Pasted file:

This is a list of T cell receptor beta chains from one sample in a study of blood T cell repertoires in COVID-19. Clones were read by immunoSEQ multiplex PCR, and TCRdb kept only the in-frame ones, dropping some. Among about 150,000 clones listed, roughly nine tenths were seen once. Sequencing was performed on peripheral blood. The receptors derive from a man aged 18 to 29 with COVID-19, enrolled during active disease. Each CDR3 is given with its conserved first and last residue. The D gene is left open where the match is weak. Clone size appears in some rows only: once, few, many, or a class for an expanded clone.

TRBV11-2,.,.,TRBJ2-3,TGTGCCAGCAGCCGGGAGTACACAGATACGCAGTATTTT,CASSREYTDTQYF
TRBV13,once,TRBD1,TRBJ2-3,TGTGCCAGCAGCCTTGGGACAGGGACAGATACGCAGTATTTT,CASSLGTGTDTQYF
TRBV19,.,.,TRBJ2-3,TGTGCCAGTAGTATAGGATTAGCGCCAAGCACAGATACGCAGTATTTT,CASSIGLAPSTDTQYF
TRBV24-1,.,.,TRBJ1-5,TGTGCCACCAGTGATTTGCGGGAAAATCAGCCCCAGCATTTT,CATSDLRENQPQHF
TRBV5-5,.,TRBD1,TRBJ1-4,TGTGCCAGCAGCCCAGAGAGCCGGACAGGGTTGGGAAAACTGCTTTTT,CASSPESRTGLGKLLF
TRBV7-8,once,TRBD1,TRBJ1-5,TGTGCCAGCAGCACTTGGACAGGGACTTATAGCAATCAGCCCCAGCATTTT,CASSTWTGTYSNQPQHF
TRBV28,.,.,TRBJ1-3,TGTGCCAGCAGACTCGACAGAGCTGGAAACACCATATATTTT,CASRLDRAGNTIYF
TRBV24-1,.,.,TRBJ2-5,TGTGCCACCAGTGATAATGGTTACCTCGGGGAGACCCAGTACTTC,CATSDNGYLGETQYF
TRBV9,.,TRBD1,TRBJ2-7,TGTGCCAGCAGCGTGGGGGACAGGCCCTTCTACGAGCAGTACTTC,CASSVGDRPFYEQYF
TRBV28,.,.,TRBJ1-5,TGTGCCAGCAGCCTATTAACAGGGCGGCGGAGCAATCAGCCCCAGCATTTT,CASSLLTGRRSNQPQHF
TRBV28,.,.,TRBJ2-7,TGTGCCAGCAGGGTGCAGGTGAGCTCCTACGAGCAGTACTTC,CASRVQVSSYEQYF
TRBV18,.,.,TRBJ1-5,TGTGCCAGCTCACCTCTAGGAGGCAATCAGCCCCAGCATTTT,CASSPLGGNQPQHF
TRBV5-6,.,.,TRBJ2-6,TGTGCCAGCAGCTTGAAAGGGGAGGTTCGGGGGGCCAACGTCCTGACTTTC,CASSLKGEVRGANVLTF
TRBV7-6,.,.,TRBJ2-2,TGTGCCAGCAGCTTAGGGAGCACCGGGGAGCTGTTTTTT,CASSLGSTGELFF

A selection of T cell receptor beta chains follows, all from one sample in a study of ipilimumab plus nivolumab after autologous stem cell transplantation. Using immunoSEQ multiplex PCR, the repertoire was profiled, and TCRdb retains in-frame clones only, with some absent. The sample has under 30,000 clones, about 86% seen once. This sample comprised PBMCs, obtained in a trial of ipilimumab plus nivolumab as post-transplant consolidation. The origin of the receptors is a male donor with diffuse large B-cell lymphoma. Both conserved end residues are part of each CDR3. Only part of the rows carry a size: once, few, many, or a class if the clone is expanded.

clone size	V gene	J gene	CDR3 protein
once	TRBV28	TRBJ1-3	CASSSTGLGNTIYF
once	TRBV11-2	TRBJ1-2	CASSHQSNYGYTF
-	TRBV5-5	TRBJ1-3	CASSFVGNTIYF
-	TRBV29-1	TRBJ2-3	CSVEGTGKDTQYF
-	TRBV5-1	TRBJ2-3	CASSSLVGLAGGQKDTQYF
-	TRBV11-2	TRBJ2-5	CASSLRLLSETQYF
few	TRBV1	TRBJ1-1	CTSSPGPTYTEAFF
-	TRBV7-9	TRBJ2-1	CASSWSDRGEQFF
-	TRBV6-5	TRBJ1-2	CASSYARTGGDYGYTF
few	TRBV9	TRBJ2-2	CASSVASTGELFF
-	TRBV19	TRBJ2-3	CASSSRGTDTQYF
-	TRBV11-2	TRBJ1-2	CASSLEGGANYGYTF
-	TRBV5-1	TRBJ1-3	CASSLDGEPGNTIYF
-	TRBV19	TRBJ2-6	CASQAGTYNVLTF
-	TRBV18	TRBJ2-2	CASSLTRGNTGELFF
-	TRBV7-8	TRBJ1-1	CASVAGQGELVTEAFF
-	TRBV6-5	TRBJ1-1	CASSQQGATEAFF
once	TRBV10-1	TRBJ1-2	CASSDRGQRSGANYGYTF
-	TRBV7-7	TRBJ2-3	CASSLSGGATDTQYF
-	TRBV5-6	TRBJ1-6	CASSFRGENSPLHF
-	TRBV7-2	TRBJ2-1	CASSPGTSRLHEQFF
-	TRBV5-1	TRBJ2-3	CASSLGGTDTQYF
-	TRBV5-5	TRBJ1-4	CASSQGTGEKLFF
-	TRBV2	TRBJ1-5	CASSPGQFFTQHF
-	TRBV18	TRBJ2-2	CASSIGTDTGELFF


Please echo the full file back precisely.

This is a list of T cell receptor beta chains from one sample in a study of blood T cell repertoires in COVID-19. Clones were read by immunoSEQ multiplex PCR, and TCRdb kept only the in-frame ones, dropping some. Among about 150,000 clones listed, roughly nine tenths were seen once. Sequencing was performed on peripheral blood. The receptors derive from a man aged 18 to 29 with COVID-19, enrolled during active disease. Each CDR3 is given with its conserved first and last residue. The D gene is left open where the match is weak. Clone size appears in some rows only: once, few, many, or a class for an expanded clone.

TRBV11-2,.,.,TRBJ2-3,TGTGCCAGCAGCCGGGAGTACACAGATACGCAGTATTTT,CASSREYTDTQYF
TRBV13,once,TRBD1,TRBJ2-3,TGTGCCAGCAGCCTTGGGACAGGGACAGATACGCAGTATTTT,CASSLGTGTDTQYF
TRBV19,.,.,TRBJ2-3,TGTGCCAGTAGTATAGGATTAGCGCCAAGCACAGATACGCAGTATTTT,CASSIGLAPSTDTQYF
TRBV24-1,.,.,TRBJ1-5,TGTGCCACCAGTGATTTGCGGGAAAATCAGCCCCAGCATTTT,CATSDLRENQPQHF
TRBV5-5,.,TRBD1,TRBJ1-4,TGTGCCAGCAGCCCAGAGAGCCGGACAGGGTTGGGAAAACTGCTTTTT,CASSPESRTGLGKLLF
TRBV7-8,once,TRBD1,TRBJ1-5,TGTGCCAGCAGCACTTGGACAGGGACTTATAGCAATCAGCCCCAGCATTTT,CASSTWTGTYSNQPQHF
TRBV28,.,.,TRBJ1-3,TGTGCCAGCAGACTCGACAGAGCTGGAAACACCATATATTTT,CASRLDRAGNTIYF
TRBV24-1,.,.,TRBJ2-5,TGTGCCACCAGTGATAATGGTTACCTCGGGGAGACCCAGTACTTC,CATSDNGYLGETQYF
TRBV9,.,TRBD1,TRBJ2-7,TGTGCCAGCAGCGTGGGGGACAGGCCCTTCTACGAGCAGTACTTC,CASSVGDRPFYEQYF
TRBV28,.,.,TRBJ1-5,TGTGCCAGCAGCCTATTAACAGGGCGGCGGAGCAATCAGCCCCAGCATTTT,CASSLLTGRRSNQPQHF
TRBV28,.,.,TRBJ2-7,TGTGCCAGCAGGGTGCAGGTGAGCTCCTACGAGCAGTACTTC,CASRVQVSSYEQYF
TRBV18,.,.,TRBJ1-5,TGTGCCAGCTCACCTCTAGGAGGCAATCAGCCCCAGCATTTT,CASSPLGGNQPQHF
TRBV5-6,.,.,TRBJ2-6,TGTGCCAGCAGCTTGAAAGGGGAGGTTCGGGGGGCCAACGTCCTGACTTTC,CASSLKGEVRGANVLTF
TRBV7-6,.,.,TRBJ2-2,TGTGCCAGCAGCTTAGGGAGCACCGGGGAGCTGTTTTTT,CASSLGSTGELFF

A selection of T cell receptor beta chains follows, all from one sample in a study of ipilimumab plus nivolumab after autologous stem cell transplantation. Using immunoSEQ multiplex PCR, the repertoire was profiled, and TCRdb retains in-frame clones only, with some absent. The sample has under 30,000 clones, about 86% seen once. This sample comprised PBMCs, obtained in a trial of ipilimumab plus nivolumab as post-transplant consolidation. The origin of the receptors is a male donor with diffuse large B-cell lymphoma. Both conserved end residues are part of each CDR3. Only part of the rows carry a size: once, few, many, or a class if the clone is expanded.

clone size	V gene	J gene	CDR3 protein
once	TRBV28	TRBJ1-3	CASSSTGLGNTIYF
once	TRBV11-2	TRBJ1-2	CASSHQSNYGYTF
-	TRBV5-5	TRBJ1-3	CASSFVGNTIYF
-	TRBV29-1	TRBJ2-3	CSVEGTGKDTQYF
-	TRBV5-1	TRBJ2-3	CASSSLVGLAGGQKDTQYF
-	TRBV11-2	TRBJ2-5	CASSLRLLSETQYF
few	TRBV1	TRBJ1-1	CTSSPGPTYTEAFF
-	TRBV7-9	TRBJ2-1	CASSWSDRGEQFF
-	TRBV6-5	TRBJ1-2	CASSYARTGGDYGYTF
few	TRBV9	TRBJ2-2	CASSVASTGELFF
-	TRBV19	TRBJ2-3	CASSSRGTDTQYF
-	TRBV11-2	TRBJ1-2	CASSLEGGANYGYTF
-	TRBV5-1	TRBJ1-3	CASSLDGEPGNTIYF
-	TRBV19	TRBJ2-6	CASQAGTYNVLTF
-	TRBV18	TRBJ2-2	CASSLTRGNTGELFF
-	TRBV7-8	TRBJ1-1	CASVAGQGELVTEAFF
-	TRBV6-5	TRBJ1-1	CASSQQGATEAFF
once	TRBV10-1	TRBJ1-2	CASSDRGQRSGANYGYTF
-	TRBV7-7	TRBJ2-3	CASSLSGGATDTQYF
-	TRBV5-6	TRBJ1-6	CASSFRGENSPLHF
-	TRBV7-2	TRBJ2-1	CASSPGTSRLHEQFF
-	TRBV5-1	TRBJ2-3	CASSLGGTDTQYF
-	TRBV5-5	TRBJ1-4	CASSQGTGEKLFF
-	TRBV2	TRBJ1-5	CASSPGQFFTQHF
-	TRBV18	TRBJ2-2	CASSIGTDTGELFF